Big Band is Back Glenn Miller's legacy lives on |
by Donovan Jackson
Air University Public Affairs
12/7/2012 - MAXWELL AIR FORCE BASE, AL -- The Glenn Miller legacy continues with the 31st annual Glenn Miller Holiday Concert, performed by the United States Air Force Band's Airmen of Note, at 7 p.m. Dec. 20 at Troy University's Davis Theatre in Montgomery.
This year marks the 70th anniversary of the original Glenn Miller Christmas Eve concert, performed for Maxwell Airmen in 1942.
"The last Glenn Miller concert that I went to was two years ago," said Bill Chivalette, curator for the Enlisted Heritage Hall. "The sound of the music was so good that it sent chills down my spine."
Those planning to attend the concert are encouraged to bring canned food products to donate to the Montgomery Area Food Bank. In its ongoing fight against hunger and poverty, the food bank will be distributing the canned goods across south-central Alabama.
"Concert attendees who decide to donate will be helping to supply food to those who need it the most," said Bill Havron, deputy director of the food bank. "Besides collecting the food, I am really looking forward to the concert," he said. "I had attended the concert several times while I was on active duty."
Miller, then a captain, was assigned to Maxwell in 1942 as an assistant special services officer during a time when almost every family in the country, including those of Maxwell Field and the Alabama River Region, had sent family members to fight in World War II. Miller, a well-known musician and bandleader, gave a concert to Maxwell Airmen on Christmas Eve.
"Glenn Miller's big band sound provided a holiday morale boost to the Airmen," said Dr. Robert Kane, director of the Air University History Office.
"Glenn Miller was like the Elvis of his time," Chivalette said. "His star appeal had even helped to recruit more troops for the war."
In 1982, Air University Commander Lt. Gen. Charles Cleveland, a jazz enthusiast and a Miller fan, proposed to then Montgomery Mayor Emory Folmar that Air University and Montgomery jointly sponsor a free Christmas concert to commemorate Miller's 1942 Christmas Eve concert.
A holiday tradition to entertain Maxwell and Gunter Airmen and the River Region communities began, and this year's concert marks the 31st time the big band holiday sound has been performed locally.
Known for his attention to detail, perfectionism and unrelenting rehearsal schedule, Miller's style of music came from his determination of never wanting to sound like the masses.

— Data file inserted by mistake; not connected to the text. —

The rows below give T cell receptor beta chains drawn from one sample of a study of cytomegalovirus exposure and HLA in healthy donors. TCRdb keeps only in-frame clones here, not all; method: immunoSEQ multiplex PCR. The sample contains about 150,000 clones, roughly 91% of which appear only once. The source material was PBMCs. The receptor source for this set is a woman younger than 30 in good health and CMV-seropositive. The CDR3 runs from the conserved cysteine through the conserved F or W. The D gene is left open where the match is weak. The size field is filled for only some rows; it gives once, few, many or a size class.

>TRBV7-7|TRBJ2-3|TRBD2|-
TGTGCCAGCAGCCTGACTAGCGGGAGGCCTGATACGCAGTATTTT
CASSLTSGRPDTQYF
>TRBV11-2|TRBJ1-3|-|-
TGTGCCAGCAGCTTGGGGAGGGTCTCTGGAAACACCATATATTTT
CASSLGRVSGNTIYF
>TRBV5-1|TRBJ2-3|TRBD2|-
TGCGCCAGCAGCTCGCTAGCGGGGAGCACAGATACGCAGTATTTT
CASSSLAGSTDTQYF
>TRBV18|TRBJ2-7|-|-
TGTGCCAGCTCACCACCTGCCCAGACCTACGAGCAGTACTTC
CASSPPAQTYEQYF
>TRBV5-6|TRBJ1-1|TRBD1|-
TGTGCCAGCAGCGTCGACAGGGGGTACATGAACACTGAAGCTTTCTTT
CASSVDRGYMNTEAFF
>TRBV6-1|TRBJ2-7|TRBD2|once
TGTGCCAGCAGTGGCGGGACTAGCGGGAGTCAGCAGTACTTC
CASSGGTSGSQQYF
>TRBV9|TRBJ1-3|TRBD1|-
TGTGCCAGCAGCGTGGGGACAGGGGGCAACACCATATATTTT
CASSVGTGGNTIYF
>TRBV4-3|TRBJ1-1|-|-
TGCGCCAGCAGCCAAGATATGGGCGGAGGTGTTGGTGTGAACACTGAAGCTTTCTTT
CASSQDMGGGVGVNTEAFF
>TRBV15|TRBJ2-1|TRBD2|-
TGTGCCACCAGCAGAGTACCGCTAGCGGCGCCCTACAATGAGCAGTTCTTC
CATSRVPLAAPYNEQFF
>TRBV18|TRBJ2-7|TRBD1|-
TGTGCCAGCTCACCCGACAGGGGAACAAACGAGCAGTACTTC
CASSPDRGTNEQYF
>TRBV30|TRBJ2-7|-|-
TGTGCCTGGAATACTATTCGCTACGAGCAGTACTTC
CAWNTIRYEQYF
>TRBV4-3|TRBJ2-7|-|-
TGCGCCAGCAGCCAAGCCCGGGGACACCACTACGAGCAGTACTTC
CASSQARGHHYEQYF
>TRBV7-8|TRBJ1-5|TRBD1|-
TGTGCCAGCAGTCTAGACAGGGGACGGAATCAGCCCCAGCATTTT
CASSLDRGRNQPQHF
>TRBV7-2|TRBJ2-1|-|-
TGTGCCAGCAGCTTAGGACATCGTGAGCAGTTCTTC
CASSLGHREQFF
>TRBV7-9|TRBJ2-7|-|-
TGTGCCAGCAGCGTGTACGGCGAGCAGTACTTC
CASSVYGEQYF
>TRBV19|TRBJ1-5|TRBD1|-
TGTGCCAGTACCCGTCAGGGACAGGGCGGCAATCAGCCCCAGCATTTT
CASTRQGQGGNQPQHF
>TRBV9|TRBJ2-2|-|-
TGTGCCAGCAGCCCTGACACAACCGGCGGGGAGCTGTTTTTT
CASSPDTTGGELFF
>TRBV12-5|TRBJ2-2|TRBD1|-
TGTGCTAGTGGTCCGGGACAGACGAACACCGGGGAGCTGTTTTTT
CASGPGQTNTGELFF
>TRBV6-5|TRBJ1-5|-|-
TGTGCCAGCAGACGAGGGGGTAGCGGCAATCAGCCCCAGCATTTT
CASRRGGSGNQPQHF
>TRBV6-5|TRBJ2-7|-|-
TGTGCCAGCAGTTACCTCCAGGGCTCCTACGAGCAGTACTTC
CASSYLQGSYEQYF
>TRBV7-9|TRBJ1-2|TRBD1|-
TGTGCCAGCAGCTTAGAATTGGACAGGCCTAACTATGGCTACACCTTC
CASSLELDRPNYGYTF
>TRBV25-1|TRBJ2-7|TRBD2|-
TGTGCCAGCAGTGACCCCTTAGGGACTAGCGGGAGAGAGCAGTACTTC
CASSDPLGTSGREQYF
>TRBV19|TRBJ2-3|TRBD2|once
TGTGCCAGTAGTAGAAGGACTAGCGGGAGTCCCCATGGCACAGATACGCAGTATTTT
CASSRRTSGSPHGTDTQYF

His unique musical sound is comprised of a clarinet playing a melodic line with a tenor saxophone holding the same note, while three other saxophones harmonized within a single octave.
"He was a perfectionist, and you could tell once you heard him and his band play," Chivalette said.
While stationed at Maxwell, Miller played trombone with the Rhythmaires, a 15-piece dance band, in Montgomery and in service clubs and recreation halls on Maxwell.
During World War II, Miller and his band toured nonstop. During the 14 months the band was active, it played in 11 overseas locations, performed 505 radio broadcasts, gave 353 personal appearances and took part in 956 morale-raising activities to more than two million troops in combat zones.
Miller died at the age of 40 on Dec. 15, 1944, while flying from the United Kingdom to Paris to play for the Soldiers. His plane, a single-engine U.S. Army Air Force's UC-64 Norseman, disappeared while flying over the English Channel. No trace of the aircrew, passengers or plane has ever been found, and Miller's status is missing in action.
The band continued to play for a short time after Miller's disappearance. In August 1945 the band gave its last performance at the Washington Press Club for President Harry S. Truman and Gen. Dwight D. Eisenhower. The band members received an honorable discharge.
"Glenn Miller's name will live forever within the Air Force," said Chivalette. His legacy has carried on through the Airmen of Note, a band within the United States Air Force Band. Airmen of Note was created in 1950 from smaller groups within Bolling Air Force Base, Washington, D.C., and continues to play jazz music for the Air Force community and the public.